Normally when we hear about lawsuits brought before the courts on behalf of those engaged in gender impersonation they stem from laws designed to force women to share bathrooms, changing facilities and showers with men. There’s another case in California going on which dives off into completely new territory, however. Can a barber shop refuse to cut the hair of a woman who “identifies” as a man? We may soon find out. (LA Times)

A transgender man is suing a Long Beach barbershop because the barber refused to cut his hair after they identified him as a woman. Rose Trevis said the Hawleywoods barbershop in Long Beach refused him service because they said they didn’t serve women.

“I felt very upset, discriminated against,” Trevis said. “I was surprised. It was very embarrassing.”

The lawsuit said the barbershop claimed it had a policy that did not allow women’s haircuts and had the right to refuse services to anyone.

So Rose apparently “identifies” as a man and went into this barber shop seeking a haircut. She clearly has a short cropped style going on which would not be unusual for any male, and if you colored it sufficiently gray it’s pretty much the same as mine. (A picture is provided at the end of this article.) Let’s dismiss right off the bat the idea that either the government or any private business has the right to dictate hairstyles except in cases where health or safety is involved. (You can clearly make the case that hairnets or covers must be worn by individuals working around food, in an operating room, near heavy machinery, etc.)

This case appears to be entirely different from bathroom privacy law disputes, children being subjected to chemical intervention which thwarts their normal biological development or any of the other “T word” battles we’ve covered here. The barber shop is refusing service to a customer who is seeking the specific service they provide as part of the definition of their business model. Can they do that? They aren’t claiming that they won’t serve “women” in their defense (or even men, for that matter). Nor do they seem to be identifying the customer as being part of an allegedly oppressed group, since no mention of Rose’s “transgender” status is indicated. But their argument hinges on a combination of their policy of not providing “women’s haircuts” and their right to refuse service to anyone.

We’ll need to break this down into two debates. First… what is a “women’s haircut” for purposes of this lawsuit? I’ve only done a quick search, but the term doesn’t appear to even exist in legal history. There are many women with very short hair and an equal number of men with flowing locks which would make some runway models jealous. If I were the judge hearing that defense in my courtroom I’d probably laugh them out of the building.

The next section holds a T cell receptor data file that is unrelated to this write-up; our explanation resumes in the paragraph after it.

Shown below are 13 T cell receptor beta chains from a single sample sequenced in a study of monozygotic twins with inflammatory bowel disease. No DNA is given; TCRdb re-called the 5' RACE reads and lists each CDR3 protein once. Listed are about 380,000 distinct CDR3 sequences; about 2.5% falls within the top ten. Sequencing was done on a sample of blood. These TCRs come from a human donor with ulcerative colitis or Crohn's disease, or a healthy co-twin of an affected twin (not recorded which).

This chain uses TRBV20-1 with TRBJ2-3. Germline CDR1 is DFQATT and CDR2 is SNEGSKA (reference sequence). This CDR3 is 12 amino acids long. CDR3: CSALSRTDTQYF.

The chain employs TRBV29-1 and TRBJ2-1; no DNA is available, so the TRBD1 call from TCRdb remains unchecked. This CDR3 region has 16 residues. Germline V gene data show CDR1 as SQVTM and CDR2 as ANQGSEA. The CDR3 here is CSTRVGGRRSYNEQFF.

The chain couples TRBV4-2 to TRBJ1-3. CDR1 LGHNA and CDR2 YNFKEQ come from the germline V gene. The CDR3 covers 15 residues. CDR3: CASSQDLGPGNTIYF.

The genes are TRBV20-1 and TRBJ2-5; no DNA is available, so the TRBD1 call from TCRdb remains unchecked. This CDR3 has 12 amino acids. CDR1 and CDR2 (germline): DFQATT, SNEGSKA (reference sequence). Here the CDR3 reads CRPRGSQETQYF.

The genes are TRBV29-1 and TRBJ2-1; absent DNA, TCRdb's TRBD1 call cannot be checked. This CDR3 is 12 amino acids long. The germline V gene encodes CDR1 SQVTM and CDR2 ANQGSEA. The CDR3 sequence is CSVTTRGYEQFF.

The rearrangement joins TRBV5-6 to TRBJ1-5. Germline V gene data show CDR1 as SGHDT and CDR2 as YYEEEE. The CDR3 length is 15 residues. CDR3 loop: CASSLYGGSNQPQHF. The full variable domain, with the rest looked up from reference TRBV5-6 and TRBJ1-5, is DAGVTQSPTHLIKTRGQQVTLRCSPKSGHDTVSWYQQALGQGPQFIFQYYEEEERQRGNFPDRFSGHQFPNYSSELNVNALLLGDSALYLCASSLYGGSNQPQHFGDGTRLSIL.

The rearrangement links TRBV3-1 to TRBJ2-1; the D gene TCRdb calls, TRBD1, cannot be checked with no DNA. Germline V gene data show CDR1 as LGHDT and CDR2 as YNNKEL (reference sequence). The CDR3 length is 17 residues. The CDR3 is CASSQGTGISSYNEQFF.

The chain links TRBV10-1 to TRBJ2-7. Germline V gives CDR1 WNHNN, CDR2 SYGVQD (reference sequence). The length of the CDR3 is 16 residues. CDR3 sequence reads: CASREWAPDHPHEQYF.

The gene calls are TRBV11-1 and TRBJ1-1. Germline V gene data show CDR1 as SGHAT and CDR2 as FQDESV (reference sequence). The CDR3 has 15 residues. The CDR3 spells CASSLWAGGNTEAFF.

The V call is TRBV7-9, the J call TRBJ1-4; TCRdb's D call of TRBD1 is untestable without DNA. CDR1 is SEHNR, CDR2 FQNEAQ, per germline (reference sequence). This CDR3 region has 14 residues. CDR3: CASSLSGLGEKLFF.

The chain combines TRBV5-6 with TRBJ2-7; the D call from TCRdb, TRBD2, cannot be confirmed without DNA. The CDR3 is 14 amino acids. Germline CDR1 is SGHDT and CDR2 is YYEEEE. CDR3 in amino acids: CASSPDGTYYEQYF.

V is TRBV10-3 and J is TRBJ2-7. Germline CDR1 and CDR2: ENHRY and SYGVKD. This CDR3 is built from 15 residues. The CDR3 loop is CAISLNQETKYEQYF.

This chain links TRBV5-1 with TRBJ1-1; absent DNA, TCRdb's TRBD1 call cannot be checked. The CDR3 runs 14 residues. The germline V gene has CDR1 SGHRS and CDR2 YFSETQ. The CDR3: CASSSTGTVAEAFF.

The second item is problematic for libertarians, but unfortunately falls under mostly settled law. A free market economy take on the claim insists that any business owner should be able to refuse service to anyone at all for any reason or no reason. If their refusal makes them unpopular with enough people, their business will suffer or fail entirely. If their policy is popular, they will thrive. At the same time, an aggrieved class of consumers still requires those services and represent a potential market opening, so other vendors would arise to fill that vacuum and everyone is served in the end.

But the law doesn’t see things that way and it’s been essentially settled since the lunch counter claims from the beginning of the civil rights era. I say “essentially” here because there is much hypocrisy in the law on this score and exceptions are frequently allowed where politically popular. Restaurants can refuse service to people based on how they are dressed regardless of the disparate impact it has on those of lower economic status. There are a few other notable, but clearly contradictory examples.

Unfortunately for the barber shop involved here, none of those exceptions would seem to apply. They are also taking on a very politically powerful demographic and are unlikely to find any friends in the courts willing to take their side. This is easily portrayed by the plaintiff as a case of discrimination against the LGBT community whether that was the intent of the owners or not and I would be willing to bet that Rose prevails in her suit.

We’ll close with a brief video of the local news coverage and a photo of the plaintiff to show the hairstyle in question.

RoseTrevis